THE BACKYARD
BEST OF MAXIM
AROUND THE WEB
RELATED ARTICLES

New York Yankees: Adios Soriano

Ah… another day in Yankees Universe, as more disappointing news just keeps on coming. Rafael Soriano (Photo credit: Wikipedia) As the Washington Nationals just cemented themselves as the favorites to win the 2013 World Series, and the reason is the new addition of now ex-Yankees closer Rafael Soriano to their bullpen. The Washington Post reports that Soriano will be pocketing ...

Risk and reward for Andy in WBC

The official Team USA roster will be announced tomorrow, however we already know that Andy Pettitte will be participating in this year’s World Baseball Classic, according to WFAN’s Jon Heyman. Pettitte, 40, admittedly said he didn’t have his legs fully underneath him for much of the season. His decision to pitch in the WBC can be viewed as both a risk and reward for him and...

Derek Jeter goes booty-less in Tampa

It looks like Derek Jeter's post-surgery rehabbing is coming along right on schedule and his offseason prediction that he expects to be ready for Opening day in the Bronx is not a forgone boast. Tuesday, the New York Yankees shortstop was pictured for the first time without a special boot to protect his repaired left ankle that he fractured during the ALCS. Jeter, who underwent...

Phil Hughes, Yankees agree at $7.15 million

Right-hander Phil Hughes and the New York Yankees have agreed to a $7.15 million, one-year contract, a raise of $3.75 million. Wednesday's deal, which is not guaranteed, avoided salary arbitration. Players and teams without agreements are set to swap proposed arbitration salaries on Friday. Hughes, who is eligible for free agency after next season, was 18-8 in 2010, slumped...

Jeter OK'd to resume baseball activity

Yankees shortstop Derek Jeter says he's been cleared to start baseball activity in his recovery from a broken left ankle. The 38-year-old team captain reiterated Wednesday that he is on track to be in New York's starting lineup for the opener on April 1. Jeter won't take the field for workouts until later this month. The 13-time All-Star said that is his normal pre...

A-Rod gives thumbs-up after successful hip surgery

Alex Rodriguez looked positively chipper after his hip operation Wednesday and even took time out to post a photo of himself and tell his fans he was ready for rehab. The New York Yankees third baseman underwent surgery to repair a torn labrum, bone impingement and cyst in his left hip at the Hospital for special Surgery in Manhattan. A-Rod gave a thumbs up after the procedure...

Report: Yankees ' Hughes agrees to one-year deal

The New York Yankees avoided an arbitration hearing with pitcher Phil Hughes, when Hughes agreed to a one-year, $7.15 million contract, the New York Daily News reported. Hughes, 26, was 16-13 last season with a 4.32 earned average in 32 games, all starts. His best season was 2010, when he went 18-8. He made $2.7 million in 2011 and $3.2 million in 2012.

A-Rod has hip surgery; recovery time 6 months

Alex Rodriguez had surgery on his left hip Wednesday and is expected to be sidelined until after the All-Star break. The New York Yankees said Dr. Bryan Kelly repaired a torn labrum and impingement and the operation at the Hospital for Special Surgery in New York ''went as planned and without complication.'' The 37-year-old former All-Star third baseman is expected...

A-Rod out six months after surgery

Alex Rodriguez had surgery on his left hip Wednesday and is expected to be sidelined until after the All-Star break. The New York Yankees said Dr. Bryan Kelly repaired a torn labrum and impingement and the operation at the Hospital for Special Surgery in New York ''went as planned and without complication.'' The 37-year-old former All-Star third baseman is expected...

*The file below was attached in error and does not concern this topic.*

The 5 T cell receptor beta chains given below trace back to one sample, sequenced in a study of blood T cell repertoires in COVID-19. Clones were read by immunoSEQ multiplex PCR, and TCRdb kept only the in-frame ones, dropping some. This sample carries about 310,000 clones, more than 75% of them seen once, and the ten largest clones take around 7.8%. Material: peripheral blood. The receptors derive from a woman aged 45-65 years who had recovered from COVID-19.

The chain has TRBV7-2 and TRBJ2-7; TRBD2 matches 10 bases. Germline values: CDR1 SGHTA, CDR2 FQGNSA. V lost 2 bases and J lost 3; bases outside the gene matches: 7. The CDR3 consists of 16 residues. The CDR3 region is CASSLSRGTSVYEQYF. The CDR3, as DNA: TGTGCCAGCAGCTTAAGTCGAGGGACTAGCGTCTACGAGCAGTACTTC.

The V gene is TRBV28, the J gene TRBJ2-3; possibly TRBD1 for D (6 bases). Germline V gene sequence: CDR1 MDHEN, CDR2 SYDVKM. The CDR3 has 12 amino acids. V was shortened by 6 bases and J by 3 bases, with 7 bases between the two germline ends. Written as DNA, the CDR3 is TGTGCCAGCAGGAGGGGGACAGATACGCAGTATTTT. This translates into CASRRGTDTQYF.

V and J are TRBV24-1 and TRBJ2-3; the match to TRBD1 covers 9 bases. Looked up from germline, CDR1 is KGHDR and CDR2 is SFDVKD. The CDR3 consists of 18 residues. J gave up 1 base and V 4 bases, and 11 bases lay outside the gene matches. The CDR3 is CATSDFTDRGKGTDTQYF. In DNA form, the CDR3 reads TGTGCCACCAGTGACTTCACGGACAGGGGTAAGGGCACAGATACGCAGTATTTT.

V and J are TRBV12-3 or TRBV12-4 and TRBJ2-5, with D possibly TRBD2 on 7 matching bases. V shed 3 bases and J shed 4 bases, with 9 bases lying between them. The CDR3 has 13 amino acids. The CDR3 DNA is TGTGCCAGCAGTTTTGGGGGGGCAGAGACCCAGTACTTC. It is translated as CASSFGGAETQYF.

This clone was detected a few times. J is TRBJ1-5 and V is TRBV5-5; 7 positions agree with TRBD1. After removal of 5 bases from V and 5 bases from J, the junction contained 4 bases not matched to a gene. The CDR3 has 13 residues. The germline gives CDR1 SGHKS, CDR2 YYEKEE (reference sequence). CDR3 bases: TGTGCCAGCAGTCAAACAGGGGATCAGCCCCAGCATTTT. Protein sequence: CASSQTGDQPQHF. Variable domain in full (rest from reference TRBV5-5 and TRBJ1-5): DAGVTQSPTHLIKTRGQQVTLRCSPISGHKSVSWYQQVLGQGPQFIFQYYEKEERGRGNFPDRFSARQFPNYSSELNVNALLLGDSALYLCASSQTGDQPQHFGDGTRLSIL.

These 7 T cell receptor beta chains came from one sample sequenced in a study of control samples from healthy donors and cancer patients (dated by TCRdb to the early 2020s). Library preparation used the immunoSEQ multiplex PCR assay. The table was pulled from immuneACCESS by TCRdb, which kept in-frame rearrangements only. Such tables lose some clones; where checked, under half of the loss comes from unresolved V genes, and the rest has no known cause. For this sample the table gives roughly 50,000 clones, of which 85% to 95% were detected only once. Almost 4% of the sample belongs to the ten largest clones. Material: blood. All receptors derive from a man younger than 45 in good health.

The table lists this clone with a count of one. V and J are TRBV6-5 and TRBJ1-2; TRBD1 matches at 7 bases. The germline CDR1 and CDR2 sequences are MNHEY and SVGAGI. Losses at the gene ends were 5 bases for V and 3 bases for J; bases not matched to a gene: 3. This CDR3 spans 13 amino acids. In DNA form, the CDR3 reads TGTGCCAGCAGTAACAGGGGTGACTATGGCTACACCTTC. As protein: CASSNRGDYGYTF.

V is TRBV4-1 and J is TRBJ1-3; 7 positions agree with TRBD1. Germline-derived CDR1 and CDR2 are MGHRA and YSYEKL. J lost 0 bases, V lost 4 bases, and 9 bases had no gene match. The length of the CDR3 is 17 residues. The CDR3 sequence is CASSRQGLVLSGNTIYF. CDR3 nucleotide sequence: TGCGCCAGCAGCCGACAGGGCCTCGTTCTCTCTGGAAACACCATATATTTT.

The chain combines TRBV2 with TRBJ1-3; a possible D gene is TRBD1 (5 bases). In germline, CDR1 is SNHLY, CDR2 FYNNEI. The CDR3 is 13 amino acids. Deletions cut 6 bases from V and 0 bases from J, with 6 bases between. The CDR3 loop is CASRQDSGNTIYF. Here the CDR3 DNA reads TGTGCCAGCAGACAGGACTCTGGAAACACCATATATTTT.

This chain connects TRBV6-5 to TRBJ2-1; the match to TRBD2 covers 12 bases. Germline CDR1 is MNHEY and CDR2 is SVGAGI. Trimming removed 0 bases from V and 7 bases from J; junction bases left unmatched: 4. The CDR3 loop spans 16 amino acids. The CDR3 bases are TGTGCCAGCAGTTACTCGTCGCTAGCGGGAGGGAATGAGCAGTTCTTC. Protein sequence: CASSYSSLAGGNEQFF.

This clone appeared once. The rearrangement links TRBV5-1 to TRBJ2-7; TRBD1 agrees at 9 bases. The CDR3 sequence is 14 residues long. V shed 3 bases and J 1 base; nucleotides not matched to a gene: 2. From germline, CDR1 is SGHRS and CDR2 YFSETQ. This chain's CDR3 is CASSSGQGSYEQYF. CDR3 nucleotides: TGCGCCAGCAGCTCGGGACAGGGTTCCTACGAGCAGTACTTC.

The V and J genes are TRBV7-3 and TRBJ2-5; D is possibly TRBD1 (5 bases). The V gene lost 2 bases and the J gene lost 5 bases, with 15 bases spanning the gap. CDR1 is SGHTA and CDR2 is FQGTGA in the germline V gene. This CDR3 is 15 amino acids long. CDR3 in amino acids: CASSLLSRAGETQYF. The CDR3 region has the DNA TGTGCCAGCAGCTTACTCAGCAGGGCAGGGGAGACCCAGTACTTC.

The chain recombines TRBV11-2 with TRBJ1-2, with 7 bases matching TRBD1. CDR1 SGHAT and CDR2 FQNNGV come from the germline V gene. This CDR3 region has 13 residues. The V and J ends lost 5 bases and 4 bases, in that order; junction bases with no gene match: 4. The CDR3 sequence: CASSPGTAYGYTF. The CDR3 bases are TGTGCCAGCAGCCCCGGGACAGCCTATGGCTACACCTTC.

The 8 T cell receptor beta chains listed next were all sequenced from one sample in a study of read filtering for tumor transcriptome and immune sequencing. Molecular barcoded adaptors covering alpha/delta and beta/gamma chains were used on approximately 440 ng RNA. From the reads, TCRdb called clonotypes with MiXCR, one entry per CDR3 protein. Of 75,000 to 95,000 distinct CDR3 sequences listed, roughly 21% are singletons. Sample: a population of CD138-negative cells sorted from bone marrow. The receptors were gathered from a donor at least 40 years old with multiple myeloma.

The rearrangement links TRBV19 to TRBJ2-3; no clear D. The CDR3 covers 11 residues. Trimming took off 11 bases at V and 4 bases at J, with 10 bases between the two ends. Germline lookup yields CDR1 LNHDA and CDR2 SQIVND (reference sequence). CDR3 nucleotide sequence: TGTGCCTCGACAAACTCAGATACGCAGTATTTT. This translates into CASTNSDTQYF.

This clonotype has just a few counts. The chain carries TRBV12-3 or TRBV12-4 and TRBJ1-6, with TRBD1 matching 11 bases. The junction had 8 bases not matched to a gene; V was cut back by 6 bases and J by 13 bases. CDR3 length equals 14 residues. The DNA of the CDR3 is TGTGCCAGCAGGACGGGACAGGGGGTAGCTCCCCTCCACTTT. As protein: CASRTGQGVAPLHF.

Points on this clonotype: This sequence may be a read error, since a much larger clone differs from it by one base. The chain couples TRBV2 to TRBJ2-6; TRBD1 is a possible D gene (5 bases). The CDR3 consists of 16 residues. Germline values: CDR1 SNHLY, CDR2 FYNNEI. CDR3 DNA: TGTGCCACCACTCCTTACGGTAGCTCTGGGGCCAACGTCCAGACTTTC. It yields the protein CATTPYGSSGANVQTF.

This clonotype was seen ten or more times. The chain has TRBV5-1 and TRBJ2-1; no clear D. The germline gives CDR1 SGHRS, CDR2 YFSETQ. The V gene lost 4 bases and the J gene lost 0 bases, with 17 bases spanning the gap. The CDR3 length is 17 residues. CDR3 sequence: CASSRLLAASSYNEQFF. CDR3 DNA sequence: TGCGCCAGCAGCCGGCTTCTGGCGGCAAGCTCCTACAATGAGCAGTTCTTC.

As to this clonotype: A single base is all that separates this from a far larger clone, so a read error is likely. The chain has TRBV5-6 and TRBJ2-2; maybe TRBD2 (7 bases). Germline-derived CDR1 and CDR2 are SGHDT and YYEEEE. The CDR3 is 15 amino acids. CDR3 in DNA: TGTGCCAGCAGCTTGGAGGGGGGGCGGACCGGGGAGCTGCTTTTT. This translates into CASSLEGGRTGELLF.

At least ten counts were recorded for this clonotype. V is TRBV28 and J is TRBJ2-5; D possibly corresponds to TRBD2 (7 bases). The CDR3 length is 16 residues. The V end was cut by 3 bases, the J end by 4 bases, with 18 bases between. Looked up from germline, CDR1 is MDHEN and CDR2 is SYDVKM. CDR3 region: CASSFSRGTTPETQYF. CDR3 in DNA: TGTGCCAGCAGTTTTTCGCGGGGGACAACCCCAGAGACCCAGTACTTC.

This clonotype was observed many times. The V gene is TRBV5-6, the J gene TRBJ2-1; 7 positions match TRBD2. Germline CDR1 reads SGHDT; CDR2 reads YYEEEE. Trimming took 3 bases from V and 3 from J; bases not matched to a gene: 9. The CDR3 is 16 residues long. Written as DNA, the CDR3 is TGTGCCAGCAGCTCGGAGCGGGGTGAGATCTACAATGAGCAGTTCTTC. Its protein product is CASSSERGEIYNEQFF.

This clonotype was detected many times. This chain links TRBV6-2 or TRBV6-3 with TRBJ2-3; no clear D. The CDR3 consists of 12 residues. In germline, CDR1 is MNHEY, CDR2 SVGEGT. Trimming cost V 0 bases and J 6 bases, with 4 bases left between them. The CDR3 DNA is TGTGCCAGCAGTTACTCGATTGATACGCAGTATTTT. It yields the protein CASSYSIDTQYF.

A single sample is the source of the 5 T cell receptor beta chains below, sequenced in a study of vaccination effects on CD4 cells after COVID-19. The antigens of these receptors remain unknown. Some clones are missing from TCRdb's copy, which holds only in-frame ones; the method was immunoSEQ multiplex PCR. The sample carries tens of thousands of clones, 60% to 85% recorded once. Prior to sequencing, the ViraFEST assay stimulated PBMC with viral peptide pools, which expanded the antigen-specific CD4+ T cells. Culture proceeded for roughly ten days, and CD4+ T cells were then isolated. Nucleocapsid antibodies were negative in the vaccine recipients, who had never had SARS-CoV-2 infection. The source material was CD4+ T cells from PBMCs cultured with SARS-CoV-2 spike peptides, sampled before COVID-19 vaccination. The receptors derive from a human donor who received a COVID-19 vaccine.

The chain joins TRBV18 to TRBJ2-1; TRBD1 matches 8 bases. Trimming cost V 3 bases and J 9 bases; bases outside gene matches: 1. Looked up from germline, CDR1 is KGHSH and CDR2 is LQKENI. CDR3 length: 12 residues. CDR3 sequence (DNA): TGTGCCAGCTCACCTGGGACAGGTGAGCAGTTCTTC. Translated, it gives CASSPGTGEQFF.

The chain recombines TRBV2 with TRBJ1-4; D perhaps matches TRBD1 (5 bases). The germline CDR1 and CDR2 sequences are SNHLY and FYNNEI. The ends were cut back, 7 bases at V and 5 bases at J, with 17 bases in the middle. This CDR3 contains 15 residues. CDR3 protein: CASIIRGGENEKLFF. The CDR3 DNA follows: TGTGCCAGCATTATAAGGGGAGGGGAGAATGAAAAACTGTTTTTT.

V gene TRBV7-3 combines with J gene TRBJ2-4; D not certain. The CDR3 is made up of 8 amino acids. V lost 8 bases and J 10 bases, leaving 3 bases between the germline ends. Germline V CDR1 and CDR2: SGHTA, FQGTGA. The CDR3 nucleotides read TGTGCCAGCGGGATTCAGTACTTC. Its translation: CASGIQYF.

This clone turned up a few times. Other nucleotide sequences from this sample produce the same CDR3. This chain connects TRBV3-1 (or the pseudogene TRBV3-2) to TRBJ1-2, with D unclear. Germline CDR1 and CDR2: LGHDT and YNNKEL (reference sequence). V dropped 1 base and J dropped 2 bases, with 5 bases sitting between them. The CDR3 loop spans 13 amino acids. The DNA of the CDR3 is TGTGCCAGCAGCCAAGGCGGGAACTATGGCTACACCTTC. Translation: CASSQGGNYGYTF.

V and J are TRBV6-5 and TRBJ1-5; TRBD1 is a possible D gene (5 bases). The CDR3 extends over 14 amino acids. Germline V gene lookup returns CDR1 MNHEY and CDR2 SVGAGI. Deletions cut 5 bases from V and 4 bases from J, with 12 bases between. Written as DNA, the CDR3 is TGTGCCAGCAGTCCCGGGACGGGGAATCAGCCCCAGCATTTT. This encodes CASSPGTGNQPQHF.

AP Source: Nationals, Soriano close to $28M deal

Reliever Rafael Soriano and the Washington Nationals were working to finalize a $28 million, two-year contract on Tuesday, said a person familiar with the negotiations. The person said Soriano's deal would contain a $14 million option for 2015 that would become guaranteed if he has 120 games finished over 2013 and 2014 combined. The person spoke to The Associated Press on condition...

How bad was A-Rod's injury?

A person familiar with the diagnosis says Yankees third baseman Alex Rodriguez was found to have relatively minimal cartilage damage in his left hip during surgery this week. The person spoke on condition of anonymity Thursday because the team did not make that detail public. Dr. Bryan Kelly of the Hospital for Special Surgery, who operated on A-Rod on Wednesday, said last week...

Nationals Sign Rafael Soriano to Two-Year Deal

The Washington Nationals will be paying Rafael Soriano more than any other reliever not named Mariano Rivera.  And they will be giving up draft picks and limiting themselves in slot money for the upcoming draft.  All this because the New York Yankees gave Soriano a qualifying offer that he turned down, and the Nationals signed him. According to Jeff Passan of Yahoo! Sports...

Rafael Soriano signs with Nationals

The Washington Nationals have signed free agent reliever Rafael Soriano to a two-year, $28 million deal with a vesting option for a third season, reports Jeff Passan of Yahoo. The option for 2015 will vest if Soriano finishes 120 games over the 2013 and 2014 seasons, ensuring he'll be Washington's closer during the life of the contract. Soriano served as the closer for...
Today's Best Stuff
For Bloggers

Join the Yardbarker Network for more promotion, traffic, and money.

Company Info
Help
What is Yardbarker?

Yardbarker is the largest network of sports blogs and pro athlete blogs on the web. This site is the hub of the Yardbarker Network, where our editors and algorithms curate the best sports content from our network and beyond.